A small amount of Styrofoam shouldn't cause any health problems, but it does contain some harmful chemicals. According to the AAFP, foreign objects usually pass through the digestive tract without requiring medical intervention.
Styrofoam is a foam plastic that is made from styrene monomers. It is popular as an insulator in packaging and for food. There are hazardous chemicals in Styrofoam, including styrene and diethylhexyl adipate. When exposed to heat or acids, these chemicals can leach out of the Styrofoam in small amounts. This is partly why Styrofoam is not considered microwave-safe, as the plastic also breaks down easily. However, if used to drink or eat cool items, Styrofoam is safe.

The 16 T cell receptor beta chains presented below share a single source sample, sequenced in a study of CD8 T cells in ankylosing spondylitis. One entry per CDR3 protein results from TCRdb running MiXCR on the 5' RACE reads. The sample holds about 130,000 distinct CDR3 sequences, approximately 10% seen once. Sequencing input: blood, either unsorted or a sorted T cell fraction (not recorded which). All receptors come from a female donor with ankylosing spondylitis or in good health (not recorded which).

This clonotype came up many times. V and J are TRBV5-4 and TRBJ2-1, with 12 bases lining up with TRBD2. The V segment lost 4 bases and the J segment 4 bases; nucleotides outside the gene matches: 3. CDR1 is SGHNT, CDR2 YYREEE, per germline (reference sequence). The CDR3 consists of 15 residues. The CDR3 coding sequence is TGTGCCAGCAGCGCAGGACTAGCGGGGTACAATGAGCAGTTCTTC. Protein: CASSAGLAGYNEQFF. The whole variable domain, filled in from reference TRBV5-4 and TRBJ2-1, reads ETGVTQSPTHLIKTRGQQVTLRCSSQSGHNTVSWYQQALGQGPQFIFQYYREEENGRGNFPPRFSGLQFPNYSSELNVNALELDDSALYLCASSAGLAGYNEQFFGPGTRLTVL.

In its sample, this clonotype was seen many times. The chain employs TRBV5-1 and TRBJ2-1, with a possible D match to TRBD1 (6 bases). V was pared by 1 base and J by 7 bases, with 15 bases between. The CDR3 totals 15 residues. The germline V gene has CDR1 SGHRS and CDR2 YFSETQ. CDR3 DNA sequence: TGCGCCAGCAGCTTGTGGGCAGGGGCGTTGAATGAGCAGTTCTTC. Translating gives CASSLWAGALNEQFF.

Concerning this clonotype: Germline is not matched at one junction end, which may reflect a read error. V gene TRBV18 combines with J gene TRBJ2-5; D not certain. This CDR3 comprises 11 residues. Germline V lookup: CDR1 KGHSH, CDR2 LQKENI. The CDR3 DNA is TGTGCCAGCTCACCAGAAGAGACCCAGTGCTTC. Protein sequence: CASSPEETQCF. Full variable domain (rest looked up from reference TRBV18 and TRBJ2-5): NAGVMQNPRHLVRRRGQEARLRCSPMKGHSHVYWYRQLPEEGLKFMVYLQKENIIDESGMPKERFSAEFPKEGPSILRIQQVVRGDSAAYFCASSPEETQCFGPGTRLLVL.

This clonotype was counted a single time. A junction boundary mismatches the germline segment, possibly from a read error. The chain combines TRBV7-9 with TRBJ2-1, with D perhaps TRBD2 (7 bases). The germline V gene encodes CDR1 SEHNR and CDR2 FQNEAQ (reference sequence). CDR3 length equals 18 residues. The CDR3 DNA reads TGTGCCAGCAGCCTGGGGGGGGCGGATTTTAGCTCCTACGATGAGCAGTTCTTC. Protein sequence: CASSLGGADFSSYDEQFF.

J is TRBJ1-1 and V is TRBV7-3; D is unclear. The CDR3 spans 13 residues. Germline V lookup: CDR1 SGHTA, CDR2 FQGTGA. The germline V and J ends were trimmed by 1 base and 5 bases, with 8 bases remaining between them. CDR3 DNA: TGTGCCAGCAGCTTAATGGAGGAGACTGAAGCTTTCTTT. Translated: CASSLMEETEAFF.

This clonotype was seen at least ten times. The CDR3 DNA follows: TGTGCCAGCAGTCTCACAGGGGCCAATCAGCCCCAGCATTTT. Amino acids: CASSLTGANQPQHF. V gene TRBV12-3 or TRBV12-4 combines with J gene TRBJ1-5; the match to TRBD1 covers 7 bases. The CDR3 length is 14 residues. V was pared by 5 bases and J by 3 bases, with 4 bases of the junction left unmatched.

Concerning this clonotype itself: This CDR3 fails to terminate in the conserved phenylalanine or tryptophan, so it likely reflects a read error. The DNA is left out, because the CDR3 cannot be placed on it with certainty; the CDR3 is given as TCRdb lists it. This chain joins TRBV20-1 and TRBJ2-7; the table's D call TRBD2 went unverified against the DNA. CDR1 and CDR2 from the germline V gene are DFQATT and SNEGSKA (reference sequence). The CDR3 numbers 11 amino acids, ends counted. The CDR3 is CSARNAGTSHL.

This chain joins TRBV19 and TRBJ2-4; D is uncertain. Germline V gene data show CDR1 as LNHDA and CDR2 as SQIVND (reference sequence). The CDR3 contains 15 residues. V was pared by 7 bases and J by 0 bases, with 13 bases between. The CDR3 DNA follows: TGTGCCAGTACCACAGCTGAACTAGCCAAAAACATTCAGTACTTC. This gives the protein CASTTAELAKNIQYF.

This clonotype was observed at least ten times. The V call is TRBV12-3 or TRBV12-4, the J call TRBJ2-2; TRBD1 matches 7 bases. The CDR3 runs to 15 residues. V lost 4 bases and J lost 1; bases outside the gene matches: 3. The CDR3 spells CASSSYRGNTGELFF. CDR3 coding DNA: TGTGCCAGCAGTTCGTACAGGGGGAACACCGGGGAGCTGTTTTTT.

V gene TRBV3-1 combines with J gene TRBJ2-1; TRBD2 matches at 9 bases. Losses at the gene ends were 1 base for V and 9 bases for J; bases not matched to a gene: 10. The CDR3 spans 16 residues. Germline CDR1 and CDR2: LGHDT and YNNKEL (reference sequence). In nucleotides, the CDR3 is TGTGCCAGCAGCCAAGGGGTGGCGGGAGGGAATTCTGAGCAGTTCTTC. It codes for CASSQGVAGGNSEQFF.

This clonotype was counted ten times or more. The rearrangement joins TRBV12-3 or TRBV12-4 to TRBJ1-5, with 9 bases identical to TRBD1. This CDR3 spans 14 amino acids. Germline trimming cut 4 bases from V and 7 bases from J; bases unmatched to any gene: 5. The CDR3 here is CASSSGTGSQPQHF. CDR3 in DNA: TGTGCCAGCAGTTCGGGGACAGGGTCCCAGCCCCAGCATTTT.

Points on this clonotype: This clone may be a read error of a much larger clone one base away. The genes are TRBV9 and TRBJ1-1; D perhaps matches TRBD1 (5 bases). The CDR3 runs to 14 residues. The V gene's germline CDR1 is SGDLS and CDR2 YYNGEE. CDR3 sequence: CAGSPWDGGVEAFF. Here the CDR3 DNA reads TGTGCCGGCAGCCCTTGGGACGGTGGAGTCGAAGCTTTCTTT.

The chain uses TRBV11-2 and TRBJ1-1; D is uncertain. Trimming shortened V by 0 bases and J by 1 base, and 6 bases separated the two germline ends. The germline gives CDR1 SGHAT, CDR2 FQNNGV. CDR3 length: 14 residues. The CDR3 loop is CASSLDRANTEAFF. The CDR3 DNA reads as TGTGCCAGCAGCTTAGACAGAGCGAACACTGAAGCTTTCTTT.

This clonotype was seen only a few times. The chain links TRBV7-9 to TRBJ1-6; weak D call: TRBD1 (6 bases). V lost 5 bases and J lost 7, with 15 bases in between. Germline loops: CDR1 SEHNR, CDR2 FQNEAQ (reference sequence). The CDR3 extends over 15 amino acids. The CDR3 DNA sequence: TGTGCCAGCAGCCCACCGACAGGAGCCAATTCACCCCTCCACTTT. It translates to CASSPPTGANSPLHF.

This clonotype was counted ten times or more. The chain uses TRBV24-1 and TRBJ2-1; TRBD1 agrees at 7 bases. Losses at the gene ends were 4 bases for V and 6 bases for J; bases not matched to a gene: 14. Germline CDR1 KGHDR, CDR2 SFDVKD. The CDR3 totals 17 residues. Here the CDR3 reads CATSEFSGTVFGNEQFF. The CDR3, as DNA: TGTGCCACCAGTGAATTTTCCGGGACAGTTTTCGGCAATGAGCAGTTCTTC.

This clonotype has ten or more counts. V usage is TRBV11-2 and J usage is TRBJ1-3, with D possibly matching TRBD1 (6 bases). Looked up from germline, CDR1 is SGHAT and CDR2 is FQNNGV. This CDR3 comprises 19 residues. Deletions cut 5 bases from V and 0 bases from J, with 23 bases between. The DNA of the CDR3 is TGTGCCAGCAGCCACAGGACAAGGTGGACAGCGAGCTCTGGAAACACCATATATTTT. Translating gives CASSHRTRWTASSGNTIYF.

The American Academy of Family Physicians says that most foreign objects pass easily through the digestive tract without causing problems. If a small amount of Styrofoam is accidentally eaten it probably won't harm the body. A large amount of Styrofoam may get stuck in the esophagus, stomach or the intestines. It won't be digested, potentially blocking the system up and causing problems. After an examination, the doctor may decide to remove the blockage by pulling it out or pushing it through the tight spot. This depends on where the Styrofoam is caught in the body.